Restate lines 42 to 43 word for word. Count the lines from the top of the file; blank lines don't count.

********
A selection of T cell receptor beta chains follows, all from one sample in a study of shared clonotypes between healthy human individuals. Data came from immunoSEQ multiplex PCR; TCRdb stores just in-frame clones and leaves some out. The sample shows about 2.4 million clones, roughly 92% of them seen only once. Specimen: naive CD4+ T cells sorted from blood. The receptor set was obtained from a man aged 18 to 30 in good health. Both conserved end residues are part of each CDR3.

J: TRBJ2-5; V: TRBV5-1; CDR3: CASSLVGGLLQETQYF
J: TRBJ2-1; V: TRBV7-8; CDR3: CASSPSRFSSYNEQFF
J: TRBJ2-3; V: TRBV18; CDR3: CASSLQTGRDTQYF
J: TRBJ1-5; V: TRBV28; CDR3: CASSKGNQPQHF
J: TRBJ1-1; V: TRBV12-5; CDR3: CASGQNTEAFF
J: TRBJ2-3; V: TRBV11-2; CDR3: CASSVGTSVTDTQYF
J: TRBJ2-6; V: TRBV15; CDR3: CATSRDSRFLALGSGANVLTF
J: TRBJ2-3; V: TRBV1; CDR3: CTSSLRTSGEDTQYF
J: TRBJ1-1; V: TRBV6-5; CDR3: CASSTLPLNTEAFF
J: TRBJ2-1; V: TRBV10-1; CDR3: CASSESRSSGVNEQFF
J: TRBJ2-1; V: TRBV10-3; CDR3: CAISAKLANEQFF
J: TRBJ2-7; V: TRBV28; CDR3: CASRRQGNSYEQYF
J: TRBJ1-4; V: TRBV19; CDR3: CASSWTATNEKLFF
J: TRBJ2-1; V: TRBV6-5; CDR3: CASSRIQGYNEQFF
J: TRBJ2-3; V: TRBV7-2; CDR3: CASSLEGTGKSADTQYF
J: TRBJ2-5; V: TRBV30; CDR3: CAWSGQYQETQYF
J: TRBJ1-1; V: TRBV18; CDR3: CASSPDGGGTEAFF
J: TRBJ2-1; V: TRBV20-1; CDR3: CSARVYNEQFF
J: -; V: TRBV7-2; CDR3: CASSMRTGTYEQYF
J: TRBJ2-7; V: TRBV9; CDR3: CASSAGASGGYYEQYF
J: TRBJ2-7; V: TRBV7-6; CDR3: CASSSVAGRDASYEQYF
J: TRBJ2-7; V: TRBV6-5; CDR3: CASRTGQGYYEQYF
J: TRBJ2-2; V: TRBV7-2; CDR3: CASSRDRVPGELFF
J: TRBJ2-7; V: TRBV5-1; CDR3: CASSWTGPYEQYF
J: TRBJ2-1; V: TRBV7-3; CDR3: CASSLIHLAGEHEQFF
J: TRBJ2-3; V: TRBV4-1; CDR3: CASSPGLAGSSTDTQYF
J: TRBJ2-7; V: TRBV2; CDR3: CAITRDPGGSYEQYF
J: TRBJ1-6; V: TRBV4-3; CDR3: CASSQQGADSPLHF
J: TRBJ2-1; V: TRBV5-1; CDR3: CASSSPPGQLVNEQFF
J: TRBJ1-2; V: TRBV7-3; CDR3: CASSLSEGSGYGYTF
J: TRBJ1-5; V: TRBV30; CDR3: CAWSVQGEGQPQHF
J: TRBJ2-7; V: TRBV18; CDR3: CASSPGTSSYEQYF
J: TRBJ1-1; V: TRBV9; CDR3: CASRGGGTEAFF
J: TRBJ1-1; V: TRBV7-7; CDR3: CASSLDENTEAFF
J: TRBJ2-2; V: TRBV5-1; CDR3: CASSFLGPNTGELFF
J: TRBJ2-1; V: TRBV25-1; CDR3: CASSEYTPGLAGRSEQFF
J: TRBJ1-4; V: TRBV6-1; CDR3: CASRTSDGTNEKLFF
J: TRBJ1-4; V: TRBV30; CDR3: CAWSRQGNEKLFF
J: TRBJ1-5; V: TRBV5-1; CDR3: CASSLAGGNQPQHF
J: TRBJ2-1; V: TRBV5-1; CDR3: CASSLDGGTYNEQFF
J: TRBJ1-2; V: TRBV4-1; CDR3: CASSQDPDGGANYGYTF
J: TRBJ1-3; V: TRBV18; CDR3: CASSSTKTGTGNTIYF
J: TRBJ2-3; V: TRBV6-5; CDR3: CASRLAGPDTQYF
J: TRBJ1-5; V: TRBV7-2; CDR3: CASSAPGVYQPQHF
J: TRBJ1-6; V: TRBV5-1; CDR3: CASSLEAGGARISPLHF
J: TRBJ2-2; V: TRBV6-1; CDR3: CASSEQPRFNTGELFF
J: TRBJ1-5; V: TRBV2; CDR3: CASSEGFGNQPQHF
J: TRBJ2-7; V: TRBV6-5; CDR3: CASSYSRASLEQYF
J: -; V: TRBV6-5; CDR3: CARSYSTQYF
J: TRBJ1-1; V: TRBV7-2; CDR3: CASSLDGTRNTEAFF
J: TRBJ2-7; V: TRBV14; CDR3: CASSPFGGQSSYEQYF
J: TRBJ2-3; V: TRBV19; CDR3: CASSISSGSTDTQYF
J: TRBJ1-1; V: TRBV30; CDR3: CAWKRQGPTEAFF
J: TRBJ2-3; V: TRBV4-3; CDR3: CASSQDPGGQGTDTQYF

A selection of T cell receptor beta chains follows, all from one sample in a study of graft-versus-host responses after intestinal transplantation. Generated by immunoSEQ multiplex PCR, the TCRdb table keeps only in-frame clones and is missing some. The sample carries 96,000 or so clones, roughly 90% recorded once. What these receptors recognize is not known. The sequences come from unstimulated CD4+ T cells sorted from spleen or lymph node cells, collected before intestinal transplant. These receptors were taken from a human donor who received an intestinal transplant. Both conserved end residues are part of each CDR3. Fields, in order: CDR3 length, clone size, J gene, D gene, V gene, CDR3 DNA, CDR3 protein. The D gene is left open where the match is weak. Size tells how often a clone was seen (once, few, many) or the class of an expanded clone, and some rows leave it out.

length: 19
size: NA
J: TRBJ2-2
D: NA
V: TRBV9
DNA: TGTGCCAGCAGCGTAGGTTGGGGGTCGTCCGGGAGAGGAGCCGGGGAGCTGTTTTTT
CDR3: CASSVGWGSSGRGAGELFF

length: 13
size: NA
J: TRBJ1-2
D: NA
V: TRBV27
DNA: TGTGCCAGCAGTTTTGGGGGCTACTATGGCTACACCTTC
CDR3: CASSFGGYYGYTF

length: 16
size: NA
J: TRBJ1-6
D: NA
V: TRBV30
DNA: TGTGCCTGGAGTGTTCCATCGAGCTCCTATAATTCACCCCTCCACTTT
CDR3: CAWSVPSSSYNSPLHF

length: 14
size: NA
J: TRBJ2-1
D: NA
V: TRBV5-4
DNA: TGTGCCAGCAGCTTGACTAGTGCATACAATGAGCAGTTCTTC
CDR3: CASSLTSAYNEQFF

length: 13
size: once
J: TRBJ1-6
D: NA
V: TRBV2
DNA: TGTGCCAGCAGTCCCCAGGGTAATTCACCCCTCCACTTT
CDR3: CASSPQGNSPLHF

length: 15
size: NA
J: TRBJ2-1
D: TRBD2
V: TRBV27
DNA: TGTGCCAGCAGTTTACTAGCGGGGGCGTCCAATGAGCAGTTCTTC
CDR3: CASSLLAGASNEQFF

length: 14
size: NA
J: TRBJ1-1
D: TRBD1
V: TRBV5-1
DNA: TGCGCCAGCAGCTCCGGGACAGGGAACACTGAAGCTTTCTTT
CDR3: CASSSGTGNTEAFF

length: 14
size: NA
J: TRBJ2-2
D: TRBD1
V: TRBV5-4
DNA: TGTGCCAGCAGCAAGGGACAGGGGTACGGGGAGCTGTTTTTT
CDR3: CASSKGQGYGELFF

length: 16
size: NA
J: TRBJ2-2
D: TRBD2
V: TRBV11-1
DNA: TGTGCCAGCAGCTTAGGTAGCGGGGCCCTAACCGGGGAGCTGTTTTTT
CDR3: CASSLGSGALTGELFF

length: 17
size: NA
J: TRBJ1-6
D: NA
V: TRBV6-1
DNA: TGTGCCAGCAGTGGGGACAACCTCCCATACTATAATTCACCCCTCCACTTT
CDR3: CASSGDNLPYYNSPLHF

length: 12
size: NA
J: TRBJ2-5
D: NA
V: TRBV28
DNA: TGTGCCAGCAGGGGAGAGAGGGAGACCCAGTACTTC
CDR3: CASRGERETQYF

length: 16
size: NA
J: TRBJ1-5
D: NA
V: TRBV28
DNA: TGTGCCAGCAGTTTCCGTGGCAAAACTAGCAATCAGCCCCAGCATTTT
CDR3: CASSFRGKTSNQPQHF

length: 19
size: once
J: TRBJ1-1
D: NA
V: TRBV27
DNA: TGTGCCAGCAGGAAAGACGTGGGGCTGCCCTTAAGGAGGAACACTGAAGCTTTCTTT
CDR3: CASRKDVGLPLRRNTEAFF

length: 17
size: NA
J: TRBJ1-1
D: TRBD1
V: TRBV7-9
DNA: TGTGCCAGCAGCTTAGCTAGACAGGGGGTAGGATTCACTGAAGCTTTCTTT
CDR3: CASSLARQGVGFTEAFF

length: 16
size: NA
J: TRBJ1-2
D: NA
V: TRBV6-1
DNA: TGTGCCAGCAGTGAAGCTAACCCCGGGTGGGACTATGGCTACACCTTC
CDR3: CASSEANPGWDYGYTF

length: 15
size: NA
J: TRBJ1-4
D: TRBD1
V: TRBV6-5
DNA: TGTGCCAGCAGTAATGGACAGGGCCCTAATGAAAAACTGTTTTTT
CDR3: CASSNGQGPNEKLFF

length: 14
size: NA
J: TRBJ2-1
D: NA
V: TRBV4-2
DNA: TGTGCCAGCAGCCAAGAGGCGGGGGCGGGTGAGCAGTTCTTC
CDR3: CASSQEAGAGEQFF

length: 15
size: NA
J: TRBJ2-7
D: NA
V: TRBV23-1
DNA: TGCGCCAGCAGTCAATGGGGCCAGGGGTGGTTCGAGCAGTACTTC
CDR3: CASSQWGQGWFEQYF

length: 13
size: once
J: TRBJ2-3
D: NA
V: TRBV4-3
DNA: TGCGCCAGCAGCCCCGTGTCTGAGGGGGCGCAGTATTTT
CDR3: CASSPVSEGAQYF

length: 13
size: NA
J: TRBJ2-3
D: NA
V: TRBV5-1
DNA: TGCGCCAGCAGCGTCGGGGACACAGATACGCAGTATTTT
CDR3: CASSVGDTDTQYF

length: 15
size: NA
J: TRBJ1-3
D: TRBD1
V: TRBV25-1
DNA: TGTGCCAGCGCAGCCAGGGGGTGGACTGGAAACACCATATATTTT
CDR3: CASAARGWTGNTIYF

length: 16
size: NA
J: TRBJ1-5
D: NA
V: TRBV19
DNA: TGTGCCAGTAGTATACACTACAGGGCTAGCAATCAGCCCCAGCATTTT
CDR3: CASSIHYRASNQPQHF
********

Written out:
J: TRBJ1-2; V: TRBV4-1; CDR3: CASSQDPDGGANYGYTF
J: TRBJ1-3; V: TRBV18; CDR3: CASSSTKTGTGNTIYF